Ausable River Association Announces Spring Series of Free Guided Watershed Tours –

The Ausable River Association (AsRA) has announced the schedule for its free, guided outdoor interpretive programs in the Northern Adirondacks this spring.

“We are excited to expand our popular Watershed Tours this year,” said Kelley Tucker, CEO of AsRA. “We are offering all-season tours this year, and our spring tours will focus on native wildflowers, birds, bats, and other species of the Adirondacks.”

“This year’s programs include 15 guided tours in the Ausable, Boquet and Saranac River watersheds,” said Donor Outreach Manager Tyler Merriam.

Three spring programs kick off the season. The first is a private game reserve birding walk along the West Branch Ausable River. Dr. Larry Master, Conservation Biologist/Zoologist and Past Chairman of the Ausable River Association, and Derek Rogers, Ornithologist and Stewardship Director of the Adirondack Land Trust, will lead this tour.

The second visit is a Wildflower Identification Walk and Drawing Workshop at Paul Smith’s College Visitor Interpretive Center. Cris Winters, a full-time artist from Saranac Lake with a scientific background in conservation biology and botanical illustration, will lead this tour.

“I hope people will continue to draw on their own after this experience,” says Winters. “To me, it’s meant to be a skill you can take home and use forever.” AsRA will provide some supplies for this drawing workshop.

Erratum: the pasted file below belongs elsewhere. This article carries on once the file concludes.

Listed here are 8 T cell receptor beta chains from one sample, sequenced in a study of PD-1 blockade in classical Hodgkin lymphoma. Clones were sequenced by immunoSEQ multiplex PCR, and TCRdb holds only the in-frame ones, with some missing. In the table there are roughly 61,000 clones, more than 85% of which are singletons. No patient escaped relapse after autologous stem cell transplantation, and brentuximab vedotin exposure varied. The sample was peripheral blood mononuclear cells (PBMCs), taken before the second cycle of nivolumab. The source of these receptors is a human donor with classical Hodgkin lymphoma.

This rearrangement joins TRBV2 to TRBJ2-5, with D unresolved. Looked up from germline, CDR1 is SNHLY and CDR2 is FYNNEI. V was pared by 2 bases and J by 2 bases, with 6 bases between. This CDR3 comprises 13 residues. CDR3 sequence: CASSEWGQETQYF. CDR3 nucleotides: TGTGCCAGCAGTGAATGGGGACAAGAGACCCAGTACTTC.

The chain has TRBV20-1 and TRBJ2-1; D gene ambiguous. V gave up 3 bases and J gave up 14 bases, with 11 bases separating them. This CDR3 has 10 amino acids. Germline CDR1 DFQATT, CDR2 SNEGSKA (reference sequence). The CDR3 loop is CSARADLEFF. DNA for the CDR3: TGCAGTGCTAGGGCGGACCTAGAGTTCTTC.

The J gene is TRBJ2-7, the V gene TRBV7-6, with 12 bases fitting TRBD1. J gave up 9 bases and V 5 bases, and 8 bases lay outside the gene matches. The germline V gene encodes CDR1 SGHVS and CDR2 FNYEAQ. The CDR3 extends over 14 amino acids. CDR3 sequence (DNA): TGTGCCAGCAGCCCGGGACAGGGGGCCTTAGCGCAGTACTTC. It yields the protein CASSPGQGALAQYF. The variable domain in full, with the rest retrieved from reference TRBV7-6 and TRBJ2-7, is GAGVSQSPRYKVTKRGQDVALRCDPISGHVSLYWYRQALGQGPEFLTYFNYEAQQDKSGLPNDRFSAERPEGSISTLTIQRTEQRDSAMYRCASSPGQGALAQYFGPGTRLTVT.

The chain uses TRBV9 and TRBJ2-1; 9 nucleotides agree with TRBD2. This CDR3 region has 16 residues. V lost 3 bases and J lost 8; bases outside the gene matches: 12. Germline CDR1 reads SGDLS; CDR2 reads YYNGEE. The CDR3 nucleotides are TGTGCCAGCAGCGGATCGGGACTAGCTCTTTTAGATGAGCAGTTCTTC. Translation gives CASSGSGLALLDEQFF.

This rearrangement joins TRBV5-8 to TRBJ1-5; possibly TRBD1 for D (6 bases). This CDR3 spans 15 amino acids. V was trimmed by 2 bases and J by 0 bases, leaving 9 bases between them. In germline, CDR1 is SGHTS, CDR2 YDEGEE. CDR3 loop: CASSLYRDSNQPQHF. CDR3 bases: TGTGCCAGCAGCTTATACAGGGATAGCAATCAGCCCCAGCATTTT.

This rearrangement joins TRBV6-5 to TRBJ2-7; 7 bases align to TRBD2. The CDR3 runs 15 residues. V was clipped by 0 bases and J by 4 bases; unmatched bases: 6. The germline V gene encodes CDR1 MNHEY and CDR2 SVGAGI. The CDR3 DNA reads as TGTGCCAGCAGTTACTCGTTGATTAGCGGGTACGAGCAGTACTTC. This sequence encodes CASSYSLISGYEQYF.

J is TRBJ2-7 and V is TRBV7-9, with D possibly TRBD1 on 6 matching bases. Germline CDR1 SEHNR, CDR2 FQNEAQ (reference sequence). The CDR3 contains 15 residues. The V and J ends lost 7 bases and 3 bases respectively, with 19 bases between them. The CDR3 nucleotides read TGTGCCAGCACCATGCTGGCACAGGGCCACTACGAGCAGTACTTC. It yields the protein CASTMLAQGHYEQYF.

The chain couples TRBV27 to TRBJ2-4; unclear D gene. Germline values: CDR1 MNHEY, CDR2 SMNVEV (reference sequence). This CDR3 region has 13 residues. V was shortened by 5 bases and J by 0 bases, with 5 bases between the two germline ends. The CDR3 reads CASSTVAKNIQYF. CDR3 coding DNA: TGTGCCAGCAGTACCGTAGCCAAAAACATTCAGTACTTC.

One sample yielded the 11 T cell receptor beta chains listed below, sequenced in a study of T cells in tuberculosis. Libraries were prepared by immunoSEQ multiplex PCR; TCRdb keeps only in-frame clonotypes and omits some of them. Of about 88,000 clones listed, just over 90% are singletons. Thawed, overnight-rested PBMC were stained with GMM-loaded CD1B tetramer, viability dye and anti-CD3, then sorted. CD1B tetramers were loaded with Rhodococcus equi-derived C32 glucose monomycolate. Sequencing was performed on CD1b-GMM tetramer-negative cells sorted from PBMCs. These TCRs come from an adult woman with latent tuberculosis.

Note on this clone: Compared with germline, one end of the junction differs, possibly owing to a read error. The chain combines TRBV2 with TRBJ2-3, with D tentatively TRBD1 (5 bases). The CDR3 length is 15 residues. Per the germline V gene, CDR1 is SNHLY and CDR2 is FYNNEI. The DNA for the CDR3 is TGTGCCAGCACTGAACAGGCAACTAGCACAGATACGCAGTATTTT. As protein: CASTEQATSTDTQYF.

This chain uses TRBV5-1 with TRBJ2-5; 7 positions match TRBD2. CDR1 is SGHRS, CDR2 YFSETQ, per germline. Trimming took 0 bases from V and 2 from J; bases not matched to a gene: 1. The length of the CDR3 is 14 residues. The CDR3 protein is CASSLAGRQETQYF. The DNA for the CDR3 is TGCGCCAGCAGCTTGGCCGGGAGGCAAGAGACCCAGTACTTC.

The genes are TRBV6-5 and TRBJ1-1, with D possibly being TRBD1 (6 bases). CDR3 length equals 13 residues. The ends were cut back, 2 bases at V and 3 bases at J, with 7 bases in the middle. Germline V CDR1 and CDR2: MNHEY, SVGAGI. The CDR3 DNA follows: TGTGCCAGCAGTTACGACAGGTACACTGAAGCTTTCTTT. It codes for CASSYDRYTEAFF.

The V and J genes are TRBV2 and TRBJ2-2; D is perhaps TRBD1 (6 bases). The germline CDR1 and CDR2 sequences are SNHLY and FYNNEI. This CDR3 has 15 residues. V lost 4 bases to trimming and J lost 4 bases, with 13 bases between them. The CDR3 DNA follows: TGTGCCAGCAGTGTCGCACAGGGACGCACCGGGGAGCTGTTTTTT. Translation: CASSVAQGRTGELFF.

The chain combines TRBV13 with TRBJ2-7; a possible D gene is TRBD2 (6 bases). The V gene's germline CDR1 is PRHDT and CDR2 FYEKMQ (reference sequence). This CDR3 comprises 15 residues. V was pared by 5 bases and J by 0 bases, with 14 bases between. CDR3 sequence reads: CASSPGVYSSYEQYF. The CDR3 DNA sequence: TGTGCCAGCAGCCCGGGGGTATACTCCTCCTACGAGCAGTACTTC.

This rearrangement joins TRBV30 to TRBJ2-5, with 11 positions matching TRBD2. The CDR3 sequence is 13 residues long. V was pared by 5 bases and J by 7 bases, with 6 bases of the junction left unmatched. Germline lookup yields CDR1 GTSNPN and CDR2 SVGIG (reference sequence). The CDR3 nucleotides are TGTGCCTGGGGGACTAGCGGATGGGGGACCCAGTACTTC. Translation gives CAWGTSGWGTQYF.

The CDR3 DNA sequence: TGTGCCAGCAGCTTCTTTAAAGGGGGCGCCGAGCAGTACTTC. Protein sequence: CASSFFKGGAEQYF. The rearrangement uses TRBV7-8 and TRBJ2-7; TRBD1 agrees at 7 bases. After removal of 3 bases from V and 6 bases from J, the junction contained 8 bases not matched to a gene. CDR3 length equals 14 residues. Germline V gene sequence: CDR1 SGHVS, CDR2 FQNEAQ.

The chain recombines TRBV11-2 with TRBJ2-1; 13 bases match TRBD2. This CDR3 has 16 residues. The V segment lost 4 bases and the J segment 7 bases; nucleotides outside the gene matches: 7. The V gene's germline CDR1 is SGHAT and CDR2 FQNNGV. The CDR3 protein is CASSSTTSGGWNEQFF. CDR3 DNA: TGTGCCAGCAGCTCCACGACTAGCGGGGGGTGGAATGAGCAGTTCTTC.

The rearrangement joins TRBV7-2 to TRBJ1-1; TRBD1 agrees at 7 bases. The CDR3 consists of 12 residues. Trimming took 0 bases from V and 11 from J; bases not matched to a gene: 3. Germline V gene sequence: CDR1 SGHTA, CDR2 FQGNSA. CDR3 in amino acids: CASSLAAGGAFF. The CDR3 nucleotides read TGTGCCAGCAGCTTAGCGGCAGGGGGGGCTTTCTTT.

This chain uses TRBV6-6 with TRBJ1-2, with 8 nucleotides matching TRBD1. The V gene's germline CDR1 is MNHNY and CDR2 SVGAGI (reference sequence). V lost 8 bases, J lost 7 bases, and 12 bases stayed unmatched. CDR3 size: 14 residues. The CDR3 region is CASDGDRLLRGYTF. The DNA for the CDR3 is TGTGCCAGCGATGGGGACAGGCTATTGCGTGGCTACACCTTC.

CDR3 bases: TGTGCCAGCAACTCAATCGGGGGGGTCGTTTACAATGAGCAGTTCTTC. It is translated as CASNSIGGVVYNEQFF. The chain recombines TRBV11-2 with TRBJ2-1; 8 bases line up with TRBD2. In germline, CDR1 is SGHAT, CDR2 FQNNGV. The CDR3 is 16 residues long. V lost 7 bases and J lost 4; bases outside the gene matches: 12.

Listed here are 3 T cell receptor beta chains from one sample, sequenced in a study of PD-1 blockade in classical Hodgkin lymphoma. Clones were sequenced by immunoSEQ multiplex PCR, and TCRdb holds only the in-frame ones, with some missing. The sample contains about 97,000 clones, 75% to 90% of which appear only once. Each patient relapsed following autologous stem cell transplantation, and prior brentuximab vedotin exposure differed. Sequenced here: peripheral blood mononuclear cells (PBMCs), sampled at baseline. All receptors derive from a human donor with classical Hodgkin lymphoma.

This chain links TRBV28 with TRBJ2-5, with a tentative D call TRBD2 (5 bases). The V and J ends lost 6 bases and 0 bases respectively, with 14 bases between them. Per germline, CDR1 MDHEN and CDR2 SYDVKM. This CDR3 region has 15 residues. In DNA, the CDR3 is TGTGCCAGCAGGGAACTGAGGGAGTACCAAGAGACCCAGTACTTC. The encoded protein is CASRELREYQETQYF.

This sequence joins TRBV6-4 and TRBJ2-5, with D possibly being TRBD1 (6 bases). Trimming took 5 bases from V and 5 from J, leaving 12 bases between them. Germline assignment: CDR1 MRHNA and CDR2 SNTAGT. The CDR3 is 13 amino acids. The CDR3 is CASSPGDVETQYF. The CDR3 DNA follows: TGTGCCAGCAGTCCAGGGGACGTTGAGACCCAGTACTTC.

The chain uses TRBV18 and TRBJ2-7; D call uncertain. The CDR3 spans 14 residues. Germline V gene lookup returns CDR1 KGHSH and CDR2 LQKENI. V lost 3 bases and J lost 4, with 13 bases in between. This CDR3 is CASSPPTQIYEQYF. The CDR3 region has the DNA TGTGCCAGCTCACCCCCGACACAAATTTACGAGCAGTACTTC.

AsRA Watershed Tour participants marvel at one of nature’s wonders on a previous visit. Photo courtesy of AsRA.

The third visit is an evening of moth and bat research at John Brown Farm State Historic Site outside of Lake Placid. Dr. Larry Master will also lead this tour, drawing on his experience as a bat researcher for the New York State Department of Environmental Conservation.

It will use a bat detector linked to a computer so that participants can listen to and visualize the echolocation calls of bats and learn to identify bats that may pass by. He will also install a mercury vapor lamp behind a large sheet to attract some of the many species of moths and other insects. The sheet protects insects and allows closer inspection for bystanders.

“Some of our 2022 tours are back due to past popularity and some tours are brand new,” Merriam said. “We’re excited to try new places and bring in additional naturalists to further connect residents and visitors to our wild places and give them a better understanding of how to protect our biodiverse habitats.”

AsRA’s free, guided programs begin the weekend of May 21.

This project was funded in whole or in part by the United States Environmental Protection Agency under an Assistance Agreement (LC 00A00707-0) to NEIWPCC in partnership with the Lake Champlain Basin Program.

Christy J. Olson